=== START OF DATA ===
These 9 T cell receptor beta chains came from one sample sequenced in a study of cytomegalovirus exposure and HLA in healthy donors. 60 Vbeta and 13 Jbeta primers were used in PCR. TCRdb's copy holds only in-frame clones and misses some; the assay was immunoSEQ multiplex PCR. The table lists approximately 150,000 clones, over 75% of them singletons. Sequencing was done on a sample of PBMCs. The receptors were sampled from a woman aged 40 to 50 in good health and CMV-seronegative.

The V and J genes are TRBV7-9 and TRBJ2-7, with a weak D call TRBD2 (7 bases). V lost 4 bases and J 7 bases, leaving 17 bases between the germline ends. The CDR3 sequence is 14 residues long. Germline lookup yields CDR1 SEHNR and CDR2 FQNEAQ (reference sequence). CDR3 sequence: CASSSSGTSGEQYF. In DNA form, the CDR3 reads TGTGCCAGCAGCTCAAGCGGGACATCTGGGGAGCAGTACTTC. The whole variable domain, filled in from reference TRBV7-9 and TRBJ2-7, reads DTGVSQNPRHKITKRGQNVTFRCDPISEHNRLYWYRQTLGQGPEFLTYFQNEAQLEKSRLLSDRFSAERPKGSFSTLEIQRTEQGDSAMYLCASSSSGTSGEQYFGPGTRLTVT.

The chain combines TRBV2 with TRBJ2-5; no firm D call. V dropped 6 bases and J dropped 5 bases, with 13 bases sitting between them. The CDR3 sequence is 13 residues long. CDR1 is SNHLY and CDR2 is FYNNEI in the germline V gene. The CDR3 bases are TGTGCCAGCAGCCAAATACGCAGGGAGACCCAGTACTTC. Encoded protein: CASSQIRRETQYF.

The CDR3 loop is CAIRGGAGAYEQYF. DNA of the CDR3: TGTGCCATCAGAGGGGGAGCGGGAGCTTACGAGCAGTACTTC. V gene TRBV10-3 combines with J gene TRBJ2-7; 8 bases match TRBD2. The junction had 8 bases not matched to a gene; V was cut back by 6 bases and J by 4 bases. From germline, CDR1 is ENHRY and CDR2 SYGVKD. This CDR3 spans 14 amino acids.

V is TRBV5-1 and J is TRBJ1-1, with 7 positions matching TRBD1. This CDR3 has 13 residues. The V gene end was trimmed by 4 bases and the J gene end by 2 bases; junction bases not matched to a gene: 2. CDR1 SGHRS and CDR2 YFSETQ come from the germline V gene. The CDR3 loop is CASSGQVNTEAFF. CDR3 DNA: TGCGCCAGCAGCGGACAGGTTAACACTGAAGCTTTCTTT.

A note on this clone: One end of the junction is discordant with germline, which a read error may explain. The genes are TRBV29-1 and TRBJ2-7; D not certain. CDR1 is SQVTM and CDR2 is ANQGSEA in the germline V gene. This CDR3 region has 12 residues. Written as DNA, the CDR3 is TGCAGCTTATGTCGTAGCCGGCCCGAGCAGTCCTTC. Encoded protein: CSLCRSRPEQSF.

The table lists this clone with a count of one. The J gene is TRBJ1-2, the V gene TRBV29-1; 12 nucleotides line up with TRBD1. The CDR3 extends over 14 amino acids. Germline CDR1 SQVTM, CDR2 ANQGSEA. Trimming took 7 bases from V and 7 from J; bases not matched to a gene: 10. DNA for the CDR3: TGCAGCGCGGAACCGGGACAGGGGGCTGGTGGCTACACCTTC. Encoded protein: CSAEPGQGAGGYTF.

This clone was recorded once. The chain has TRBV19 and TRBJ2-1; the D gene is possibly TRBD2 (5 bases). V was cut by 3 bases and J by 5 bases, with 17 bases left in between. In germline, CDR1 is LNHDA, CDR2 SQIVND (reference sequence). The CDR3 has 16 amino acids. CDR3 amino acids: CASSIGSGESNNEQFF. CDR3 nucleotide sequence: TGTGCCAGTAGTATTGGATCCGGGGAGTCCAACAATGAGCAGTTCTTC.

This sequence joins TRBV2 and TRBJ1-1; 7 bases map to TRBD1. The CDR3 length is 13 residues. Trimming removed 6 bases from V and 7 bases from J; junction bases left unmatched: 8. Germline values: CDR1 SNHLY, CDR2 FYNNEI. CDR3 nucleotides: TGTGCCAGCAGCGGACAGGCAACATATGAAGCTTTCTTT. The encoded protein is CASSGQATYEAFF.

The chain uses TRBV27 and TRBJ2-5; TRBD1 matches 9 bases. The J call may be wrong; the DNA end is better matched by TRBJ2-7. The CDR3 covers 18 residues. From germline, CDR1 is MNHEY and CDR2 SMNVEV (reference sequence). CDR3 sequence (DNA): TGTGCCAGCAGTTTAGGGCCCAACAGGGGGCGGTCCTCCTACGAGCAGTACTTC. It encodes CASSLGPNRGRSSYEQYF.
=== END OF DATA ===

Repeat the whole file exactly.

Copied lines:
These 9 T cell receptor beta chains came from one sample sequenced in a study of cytomegalovirus exposure and HLA in healthy donors. 60 Vbeta and 13 Jbeta primers were used in PCR. TCRdb's copy holds only in-frame clones and misses some; the assay was immunoSEQ multiplex PCR. The table lists approximately 150,000 clones, over 75% of them singletons. Sequencing was done on a sample of PBMCs. The receptors were sampled from a woman aged 40 to 50 in good health and CMV-seronegative.

The V and J genes are TRBV7-9 and TRBJ2-7, with a weak D call TRBD2 (7 bases). V lost 4 bases and J 7 bases, leaving 17 bases between the germline ends. The CDR3 sequence is 14 residues long. Germline lookup yields CDR1 SEHNR and CDR2 FQNEAQ (reference sequence). CDR3 sequence: CASSSSGTSGEQYF. In DNA form, the CDR3 reads TGTGCCAGCAGCTCAAGCGGGACATCTGGGGAGCAGTACTTC. The whole variable domain, filled in from reference TRBV7-9 and TRBJ2-7, reads DTGVSQNPRHKITKRGQNVTFRCDPISEHNRLYWYRQTLGQGPEFLTYFQNEAQLEKSRLLSDRFSAERPKGSFSTLEIQRTEQGDSAMYLCASSSSGTSGEQYFGPGTRLTVT.

The chain combines TRBV2 with TRBJ2-5; no firm D call. V dropped 6 bases and J dropped 5 bases, with 13 bases sitting between them. The CDR3 sequence is 13 residues long. CDR1 is SNHLY and CDR2 is FYNNEI in the germline V gene. The CDR3 bases are TGTGCCAGCAGCCAAATACGCAGGGAGACCCAGTACTTC. Encoded protein: CASSQIRRETQYF.

The CDR3 loop is CAIRGGAGAYEQYF. DNA of the CDR3: TGTGCCATCAGAGGGGGAGCGGGAGCTTACGAGCAGTACTTC. V gene TRBV10-3 combines with J gene TRBJ2-7; 8 bases match TRBD2. The junction had 8 bases not matched to a gene; V was cut back by 6 bases and J by 4 bases. From germline, CDR1 is ENHRY and CDR2 SYGVKD. This CDR3 spans 14 amino acids.

V is TRBV5-1 and J is TRBJ1-1, with 7 positions matching TRBD1. This CDR3 has 13 residues. The V gene end was trimmed by 4 bases and the J gene end by 2 bases; junction bases not matched to a gene: 2. CDR1 SGHRS and CDR2 YFSETQ come from the germline V gene. The CDR3 loop is CASSGQVNTEAFF. CDR3 DNA: TGCGCCAGCAGCGGACAGGTTAACACTGAAGCTTTCTTT.

A note on this clone: One end of the junction is discordant with germline, which a read error may explain. The genes are TRBV29-1 and TRBJ2-7; D not certain. CDR1 is SQVTM and CDR2 is ANQGSEA in the germline V gene. This CDR3 region has 12 residues. Written as DNA, the CDR3 is TGCAGCTTATGTCGTAGCCGGCCCGAGCAGTCCTTC. Encoded protein: CSLCRSRPEQSF.

The table lists this clone with a count of one. The J gene is TRBJ1-2, the V gene TRBV29-1; 12 nucleotides line up with TRBD1. The CDR3 extends over 14 amino acids. Germline CDR1 SQVTM, CDR2 ANQGSEA. Trimming took 7 bases from V and 7 from J; bases not matched to a gene: 10. DNA for the CDR3: TGCAGCGCGGAACCGGGACAGGGGGCTGGTGGCTACACCTTC. Encoded protein: CSAEPGQGAGGYTF.

This clone was recorded once. The chain has TRBV19 and TRBJ2-1; the D gene is possibly TRBD2 (5 bases). V was cut by 3 bases and J by 5 bases, with 17 bases left in between. In germline, CDR1 is LNHDA, CDR2 SQIVND (reference sequence). The CDR3 has 16 amino acids. CDR3 amino acids: CASSIGSGESNNEQFF. CDR3 nucleotide sequence: TGTGCCAGTAGTATTGGATCCGGGGAGTCCAACAATGAGCAGTTCTTC.

This sequence joins TRBV2 and TRBJ1-1; 7 bases map to TRBD1. The CDR3 length is 13 residues. Trimming removed 6 bases from V and 7 bases from J; junction bases left unmatched: 8. Germline values: CDR1 SNHLY, CDR2 FYNNEI. CDR3 nucleotides: TGTGCCAGCAGCGGACAGGCAACATATGAAGCTTTCTTT. The encoded protein is CASSGQATYEAFF.

The chain uses TRBV27 and TRBJ2-5; TRBD1 matches 9 bases. The J call may be wrong; the DNA end is better matched by TRBJ2-7. The CDR3 covers 18 residues. From germline, CDR1 is MNHEY and CDR2 SMNVEV (reference sequence). CDR3 sequence (DNA): TGTGCCAGCAGTTTAGGGCCCAACAGGGGGCGGTCCTCCTACGAGCAGTACTTC. It encodes CASSLGPNRGRSSYEQYF.